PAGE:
On Europe’s anti-fracking movements




From an article posted to ROAR Magazine by ISE board member Eleanor Finley and UK climate activist Claire Fauset:

… The threat of fracking and its nakedly undemocratic geopolitical context lays bare the bankruptcy of capitalism and the state as its attaché. For this reason, we are beginning to see that the global anti-fracking movement is more than just a “not in my backyard” movement. Ordinary people around the world are beginning to question a political-economic system which, even in the face of global climate collapse, claims that there are no viable alternatives to fossil fuels and endless economic growth.

frack-flyerIn Europe, there is a great deal of political and cultural diversity within the anti-fracking movement. Still, in its quest to combat a globally-scaled extractive agenda, the movement has exhibited several characteristics that transcend national borders.

Ecology movements have a reputation for being dominated by young, hippie-type activists from middle-class backgrounds. Yet the anti-fracking movement has shown itself to be genuinely diverse, with people from traditionally conservative backgrounds working alongside leftists, mothers working alongside pensioners, and rural villagers working alongside city-dwellers. Though not all identify as ecologists, there is a shared sense that access to clean water is a non-negotiable feature of social life.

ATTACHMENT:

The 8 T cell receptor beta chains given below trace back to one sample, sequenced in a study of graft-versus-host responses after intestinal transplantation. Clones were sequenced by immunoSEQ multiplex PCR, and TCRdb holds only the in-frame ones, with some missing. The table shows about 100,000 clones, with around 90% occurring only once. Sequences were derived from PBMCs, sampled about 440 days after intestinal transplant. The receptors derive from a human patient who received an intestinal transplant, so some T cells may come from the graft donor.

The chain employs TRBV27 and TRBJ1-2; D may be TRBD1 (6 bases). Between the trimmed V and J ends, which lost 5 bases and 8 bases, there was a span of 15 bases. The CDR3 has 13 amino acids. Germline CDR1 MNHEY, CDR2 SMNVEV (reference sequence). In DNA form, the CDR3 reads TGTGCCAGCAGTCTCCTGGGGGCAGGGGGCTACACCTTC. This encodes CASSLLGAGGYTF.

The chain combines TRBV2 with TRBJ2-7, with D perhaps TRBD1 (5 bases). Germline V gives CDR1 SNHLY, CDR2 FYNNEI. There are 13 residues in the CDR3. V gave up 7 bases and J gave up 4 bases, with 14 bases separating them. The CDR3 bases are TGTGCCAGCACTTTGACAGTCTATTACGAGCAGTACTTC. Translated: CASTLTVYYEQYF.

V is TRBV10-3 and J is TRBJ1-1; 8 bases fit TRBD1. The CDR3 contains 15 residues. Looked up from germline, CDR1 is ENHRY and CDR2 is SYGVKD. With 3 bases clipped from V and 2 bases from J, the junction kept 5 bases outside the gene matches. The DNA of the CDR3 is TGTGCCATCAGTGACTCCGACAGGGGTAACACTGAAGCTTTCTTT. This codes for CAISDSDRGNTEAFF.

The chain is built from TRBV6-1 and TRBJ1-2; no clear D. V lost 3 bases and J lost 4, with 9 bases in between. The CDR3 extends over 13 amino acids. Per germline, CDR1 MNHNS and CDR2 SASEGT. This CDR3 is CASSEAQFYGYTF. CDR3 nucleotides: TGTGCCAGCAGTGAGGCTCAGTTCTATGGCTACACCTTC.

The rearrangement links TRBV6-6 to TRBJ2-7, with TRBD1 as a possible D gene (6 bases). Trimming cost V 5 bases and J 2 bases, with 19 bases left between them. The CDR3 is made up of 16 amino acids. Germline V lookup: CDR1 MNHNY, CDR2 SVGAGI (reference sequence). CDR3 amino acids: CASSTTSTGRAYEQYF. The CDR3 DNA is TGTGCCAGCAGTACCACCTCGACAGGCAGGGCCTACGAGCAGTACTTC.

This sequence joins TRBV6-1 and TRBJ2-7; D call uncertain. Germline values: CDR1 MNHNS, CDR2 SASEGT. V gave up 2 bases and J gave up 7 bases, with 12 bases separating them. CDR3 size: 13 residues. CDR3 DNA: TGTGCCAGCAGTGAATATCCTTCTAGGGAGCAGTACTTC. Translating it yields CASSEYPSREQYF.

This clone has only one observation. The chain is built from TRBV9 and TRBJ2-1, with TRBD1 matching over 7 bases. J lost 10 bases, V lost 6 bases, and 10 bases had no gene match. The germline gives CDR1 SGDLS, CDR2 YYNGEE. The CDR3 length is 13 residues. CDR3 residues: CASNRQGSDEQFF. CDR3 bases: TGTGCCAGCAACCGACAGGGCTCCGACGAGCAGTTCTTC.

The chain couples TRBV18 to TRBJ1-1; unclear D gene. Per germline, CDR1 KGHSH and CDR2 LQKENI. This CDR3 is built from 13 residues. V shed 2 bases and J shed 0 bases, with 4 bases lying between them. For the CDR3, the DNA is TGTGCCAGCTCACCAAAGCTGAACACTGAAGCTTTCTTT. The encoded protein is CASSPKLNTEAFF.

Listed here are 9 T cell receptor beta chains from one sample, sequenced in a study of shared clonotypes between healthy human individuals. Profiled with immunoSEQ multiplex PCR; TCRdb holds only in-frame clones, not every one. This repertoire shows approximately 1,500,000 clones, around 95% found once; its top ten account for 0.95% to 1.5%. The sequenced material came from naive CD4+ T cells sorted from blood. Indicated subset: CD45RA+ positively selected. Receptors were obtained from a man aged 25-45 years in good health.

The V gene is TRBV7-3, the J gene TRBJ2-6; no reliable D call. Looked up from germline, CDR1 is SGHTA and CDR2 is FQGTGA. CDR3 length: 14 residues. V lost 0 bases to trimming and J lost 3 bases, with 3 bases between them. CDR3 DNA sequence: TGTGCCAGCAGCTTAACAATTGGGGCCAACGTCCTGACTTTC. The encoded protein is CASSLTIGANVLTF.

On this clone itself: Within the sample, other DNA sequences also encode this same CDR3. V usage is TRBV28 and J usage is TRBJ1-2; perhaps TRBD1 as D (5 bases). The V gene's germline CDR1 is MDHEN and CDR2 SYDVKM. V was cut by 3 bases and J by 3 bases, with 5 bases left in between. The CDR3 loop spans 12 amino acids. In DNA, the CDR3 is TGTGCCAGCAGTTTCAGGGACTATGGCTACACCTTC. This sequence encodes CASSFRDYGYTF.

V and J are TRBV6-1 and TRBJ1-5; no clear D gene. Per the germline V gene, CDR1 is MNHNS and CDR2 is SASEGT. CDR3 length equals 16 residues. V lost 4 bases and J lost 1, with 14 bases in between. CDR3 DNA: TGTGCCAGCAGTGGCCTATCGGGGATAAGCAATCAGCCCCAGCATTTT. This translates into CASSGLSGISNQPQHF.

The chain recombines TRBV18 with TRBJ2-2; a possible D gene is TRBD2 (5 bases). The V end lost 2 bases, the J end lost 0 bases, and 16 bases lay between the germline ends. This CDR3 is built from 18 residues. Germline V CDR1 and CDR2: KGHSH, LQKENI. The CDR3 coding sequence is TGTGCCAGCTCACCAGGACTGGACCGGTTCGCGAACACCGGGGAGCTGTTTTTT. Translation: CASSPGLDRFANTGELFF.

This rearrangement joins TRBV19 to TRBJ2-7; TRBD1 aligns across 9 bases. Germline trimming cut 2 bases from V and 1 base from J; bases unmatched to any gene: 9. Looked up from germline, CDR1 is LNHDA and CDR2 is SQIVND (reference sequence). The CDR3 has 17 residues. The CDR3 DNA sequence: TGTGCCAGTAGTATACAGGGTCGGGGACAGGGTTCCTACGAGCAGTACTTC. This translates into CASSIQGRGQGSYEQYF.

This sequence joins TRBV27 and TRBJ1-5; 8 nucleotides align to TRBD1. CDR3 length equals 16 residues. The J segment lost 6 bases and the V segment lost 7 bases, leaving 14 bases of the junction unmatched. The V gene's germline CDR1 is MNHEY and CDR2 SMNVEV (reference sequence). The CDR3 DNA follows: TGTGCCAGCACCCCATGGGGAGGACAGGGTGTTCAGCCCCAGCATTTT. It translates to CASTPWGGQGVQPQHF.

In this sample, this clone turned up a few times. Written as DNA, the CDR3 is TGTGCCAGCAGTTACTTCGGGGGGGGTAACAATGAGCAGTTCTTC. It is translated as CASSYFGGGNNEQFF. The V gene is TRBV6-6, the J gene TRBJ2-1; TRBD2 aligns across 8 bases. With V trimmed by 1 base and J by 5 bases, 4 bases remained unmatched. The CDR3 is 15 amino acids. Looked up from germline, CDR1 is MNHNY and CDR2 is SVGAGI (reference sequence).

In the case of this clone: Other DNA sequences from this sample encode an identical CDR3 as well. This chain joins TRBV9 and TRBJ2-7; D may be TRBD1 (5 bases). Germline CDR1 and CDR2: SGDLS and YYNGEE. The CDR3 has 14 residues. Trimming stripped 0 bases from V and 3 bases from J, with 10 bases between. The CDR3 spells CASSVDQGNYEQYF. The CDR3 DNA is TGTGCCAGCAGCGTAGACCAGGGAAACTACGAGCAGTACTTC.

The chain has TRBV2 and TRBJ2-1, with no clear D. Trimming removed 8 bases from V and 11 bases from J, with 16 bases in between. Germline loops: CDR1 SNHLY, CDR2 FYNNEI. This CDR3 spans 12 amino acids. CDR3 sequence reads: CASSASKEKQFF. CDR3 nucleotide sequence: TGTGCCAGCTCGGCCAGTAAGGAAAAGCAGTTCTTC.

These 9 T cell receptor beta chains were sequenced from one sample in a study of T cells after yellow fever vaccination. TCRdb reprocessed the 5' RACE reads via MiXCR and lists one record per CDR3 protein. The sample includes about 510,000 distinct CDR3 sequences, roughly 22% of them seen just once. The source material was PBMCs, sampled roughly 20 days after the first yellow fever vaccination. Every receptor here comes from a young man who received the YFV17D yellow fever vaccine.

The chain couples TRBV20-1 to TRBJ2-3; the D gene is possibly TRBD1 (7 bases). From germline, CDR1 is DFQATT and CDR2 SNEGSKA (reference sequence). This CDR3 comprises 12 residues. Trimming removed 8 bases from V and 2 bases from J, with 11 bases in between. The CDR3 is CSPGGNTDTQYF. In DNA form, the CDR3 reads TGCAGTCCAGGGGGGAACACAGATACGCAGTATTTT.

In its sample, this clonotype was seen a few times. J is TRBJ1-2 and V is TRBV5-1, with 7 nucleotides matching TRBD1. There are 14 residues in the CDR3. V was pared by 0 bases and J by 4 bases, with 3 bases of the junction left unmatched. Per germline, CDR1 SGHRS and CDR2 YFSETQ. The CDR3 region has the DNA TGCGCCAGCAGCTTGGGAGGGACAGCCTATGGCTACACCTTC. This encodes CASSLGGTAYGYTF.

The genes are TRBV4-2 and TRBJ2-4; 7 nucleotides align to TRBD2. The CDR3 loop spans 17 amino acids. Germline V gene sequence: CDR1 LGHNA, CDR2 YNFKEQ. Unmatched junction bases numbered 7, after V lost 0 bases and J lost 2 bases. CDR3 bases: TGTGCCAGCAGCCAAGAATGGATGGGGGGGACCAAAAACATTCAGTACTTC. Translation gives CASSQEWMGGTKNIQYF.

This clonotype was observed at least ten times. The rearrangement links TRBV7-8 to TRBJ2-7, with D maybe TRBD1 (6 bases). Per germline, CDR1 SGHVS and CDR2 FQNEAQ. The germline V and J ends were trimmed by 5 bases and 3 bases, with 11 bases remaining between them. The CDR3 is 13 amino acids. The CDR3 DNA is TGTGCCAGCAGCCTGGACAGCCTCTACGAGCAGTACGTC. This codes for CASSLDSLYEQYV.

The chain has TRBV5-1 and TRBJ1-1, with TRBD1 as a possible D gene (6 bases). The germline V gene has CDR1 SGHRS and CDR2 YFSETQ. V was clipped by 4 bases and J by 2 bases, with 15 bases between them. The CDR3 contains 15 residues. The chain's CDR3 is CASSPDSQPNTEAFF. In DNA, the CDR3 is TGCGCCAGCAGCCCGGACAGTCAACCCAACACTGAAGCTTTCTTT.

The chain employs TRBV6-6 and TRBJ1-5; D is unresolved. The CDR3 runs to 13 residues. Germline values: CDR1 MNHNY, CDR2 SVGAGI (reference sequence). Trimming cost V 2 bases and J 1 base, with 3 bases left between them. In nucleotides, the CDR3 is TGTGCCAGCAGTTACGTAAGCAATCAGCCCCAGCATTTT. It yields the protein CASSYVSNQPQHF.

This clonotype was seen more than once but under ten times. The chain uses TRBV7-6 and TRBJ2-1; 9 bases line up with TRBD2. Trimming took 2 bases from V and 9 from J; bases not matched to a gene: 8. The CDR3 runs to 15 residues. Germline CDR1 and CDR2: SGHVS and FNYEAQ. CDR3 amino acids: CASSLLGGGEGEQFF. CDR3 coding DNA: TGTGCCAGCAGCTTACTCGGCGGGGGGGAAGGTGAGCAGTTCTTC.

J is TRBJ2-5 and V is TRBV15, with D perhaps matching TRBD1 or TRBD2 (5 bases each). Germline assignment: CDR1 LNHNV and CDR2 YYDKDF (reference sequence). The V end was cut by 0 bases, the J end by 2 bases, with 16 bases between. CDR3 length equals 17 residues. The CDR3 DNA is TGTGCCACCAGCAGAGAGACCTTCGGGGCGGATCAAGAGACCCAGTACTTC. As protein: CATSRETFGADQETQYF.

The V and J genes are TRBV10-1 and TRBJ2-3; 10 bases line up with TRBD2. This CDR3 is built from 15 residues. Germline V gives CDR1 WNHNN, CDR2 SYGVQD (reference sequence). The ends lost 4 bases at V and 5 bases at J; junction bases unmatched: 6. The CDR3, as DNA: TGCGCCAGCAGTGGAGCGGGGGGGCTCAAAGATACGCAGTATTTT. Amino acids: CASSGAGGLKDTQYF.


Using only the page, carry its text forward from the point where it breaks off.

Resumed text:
… Many groups are keen to connect the issue of fracking to related struggles, such as TTIP and climate change. These groups emphasize that the fracking industry views the European shale reserves as a whole, and disregards political and regulatory boundaries between countries. The industry seeks to get a foothold wherever it can in Europe, from which it will gain the power and resources to expand. For this, the interconnection of campaigns and solidarity is more important than ever.

Through the anti-fracking movement, ordinary people are approaching the question of how we might organize energy and society differently, coming up with real solutions. In the UK, some communities that oppose fracking have formed renewable energy co-operatives. The Basque anti-fracking group Fracking Ez has the slogan “for another energy model.” And the realization that the state and private corporations will pursue a technology that threatens their health and water supply is making people who otherwise have little engagement in politics increasingly aware of the realities of global capitalism…

Full article is at